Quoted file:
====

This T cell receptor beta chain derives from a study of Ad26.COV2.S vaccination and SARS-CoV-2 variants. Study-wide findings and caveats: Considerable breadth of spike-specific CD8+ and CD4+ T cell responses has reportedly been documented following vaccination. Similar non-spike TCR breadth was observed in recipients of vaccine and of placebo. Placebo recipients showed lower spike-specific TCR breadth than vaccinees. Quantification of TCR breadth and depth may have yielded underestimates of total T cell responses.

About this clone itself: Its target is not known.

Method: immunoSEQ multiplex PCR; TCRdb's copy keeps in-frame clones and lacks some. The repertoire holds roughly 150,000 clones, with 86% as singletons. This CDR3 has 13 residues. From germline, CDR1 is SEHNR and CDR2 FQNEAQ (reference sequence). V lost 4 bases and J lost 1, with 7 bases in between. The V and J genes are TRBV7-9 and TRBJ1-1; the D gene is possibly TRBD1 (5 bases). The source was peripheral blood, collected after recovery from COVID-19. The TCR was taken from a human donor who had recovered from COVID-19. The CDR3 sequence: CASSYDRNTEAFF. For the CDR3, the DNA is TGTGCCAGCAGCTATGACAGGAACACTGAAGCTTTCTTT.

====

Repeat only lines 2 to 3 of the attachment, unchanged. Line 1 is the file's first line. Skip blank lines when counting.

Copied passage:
About this clone itself: Its target is not known.

Method: immunoSEQ multiplex PCR; TCRdb's copy keeps in-frame clones and lacks some. The repertoire holds roughly 150,000 clones, with 86% as singletons. This CDR3 has 13 residues. From germline, CDR1 is SEHNR and CDR2 FQNEAQ (reference sequence). V lost 4 bases and J lost 1, with 7 bases in between. The V and J genes are TRBV7-9 and TRBJ1-1; the D gene is possibly TRBD1 (5 bases). The source was peripheral blood, collected after recovery from COVID-19. The TCR was taken from a human donor who had recovered from COVID-19. The CDR3 sequence: CASSYDRNTEAFF. For the CDR3, the DNA is TGTGCCAGCAGCTATGACAGGAACACTGAAGCTTTCTTT.